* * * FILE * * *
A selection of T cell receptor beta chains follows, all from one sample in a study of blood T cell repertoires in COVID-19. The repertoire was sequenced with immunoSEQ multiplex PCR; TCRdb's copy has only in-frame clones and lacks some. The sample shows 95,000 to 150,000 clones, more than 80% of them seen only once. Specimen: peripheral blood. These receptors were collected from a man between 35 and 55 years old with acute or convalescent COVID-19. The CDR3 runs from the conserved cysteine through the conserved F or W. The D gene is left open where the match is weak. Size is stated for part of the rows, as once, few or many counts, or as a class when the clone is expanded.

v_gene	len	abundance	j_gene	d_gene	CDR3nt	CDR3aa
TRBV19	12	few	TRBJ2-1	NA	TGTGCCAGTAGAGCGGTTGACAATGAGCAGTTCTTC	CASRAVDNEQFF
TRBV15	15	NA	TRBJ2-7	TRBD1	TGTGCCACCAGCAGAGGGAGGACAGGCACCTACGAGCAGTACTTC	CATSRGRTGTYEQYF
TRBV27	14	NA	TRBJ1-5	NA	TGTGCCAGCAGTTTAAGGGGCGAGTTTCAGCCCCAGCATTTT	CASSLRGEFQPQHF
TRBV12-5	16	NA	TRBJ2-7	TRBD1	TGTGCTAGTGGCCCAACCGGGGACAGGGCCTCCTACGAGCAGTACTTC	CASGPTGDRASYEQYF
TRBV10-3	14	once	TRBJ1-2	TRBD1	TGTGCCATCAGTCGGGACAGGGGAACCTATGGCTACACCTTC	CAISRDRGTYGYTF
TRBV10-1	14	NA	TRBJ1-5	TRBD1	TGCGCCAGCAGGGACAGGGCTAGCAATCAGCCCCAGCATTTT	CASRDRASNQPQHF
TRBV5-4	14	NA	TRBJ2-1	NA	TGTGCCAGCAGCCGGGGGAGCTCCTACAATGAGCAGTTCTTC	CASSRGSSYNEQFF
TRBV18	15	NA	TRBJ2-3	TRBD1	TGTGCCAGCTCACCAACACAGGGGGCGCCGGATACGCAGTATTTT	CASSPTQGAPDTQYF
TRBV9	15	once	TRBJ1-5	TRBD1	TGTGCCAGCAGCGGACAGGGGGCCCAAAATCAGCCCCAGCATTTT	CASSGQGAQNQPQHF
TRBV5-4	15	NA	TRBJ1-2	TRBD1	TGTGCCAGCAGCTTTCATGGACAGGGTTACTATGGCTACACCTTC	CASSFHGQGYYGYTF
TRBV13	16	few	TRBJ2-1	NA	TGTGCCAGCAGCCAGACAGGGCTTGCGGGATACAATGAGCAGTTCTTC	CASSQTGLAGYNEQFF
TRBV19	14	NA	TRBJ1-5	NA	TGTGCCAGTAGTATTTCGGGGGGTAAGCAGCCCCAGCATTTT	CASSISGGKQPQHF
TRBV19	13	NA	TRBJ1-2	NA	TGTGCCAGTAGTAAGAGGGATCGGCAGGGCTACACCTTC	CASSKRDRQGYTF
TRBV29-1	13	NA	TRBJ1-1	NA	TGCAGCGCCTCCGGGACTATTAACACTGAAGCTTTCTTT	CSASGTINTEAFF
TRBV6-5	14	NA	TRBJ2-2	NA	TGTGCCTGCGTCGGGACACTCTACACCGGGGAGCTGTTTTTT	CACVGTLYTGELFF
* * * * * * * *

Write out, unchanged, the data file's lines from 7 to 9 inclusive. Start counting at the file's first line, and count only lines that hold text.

TRBV10-3	14	once	TRBJ1-2	TRBD1	TGTGCCATCAGTCGGGACAGGGGAACCTATGGCTACACCTTC	CAISRDRGTYGYTF
TRBV10-1	14	NA	TRBJ1-5	TRBD1	TGCGCCAGCAGGGACAGGGCTAGCAATCAGCCCCAGCATTTT	CASRDRASNQPQHF
TRBV5-4	14	NA	TRBJ2-1	NA	TGTGCCAGCAGCCGGGGGAGCTCCTACAATGAGCAGTTCTTC	CASSRGSSYNEQFF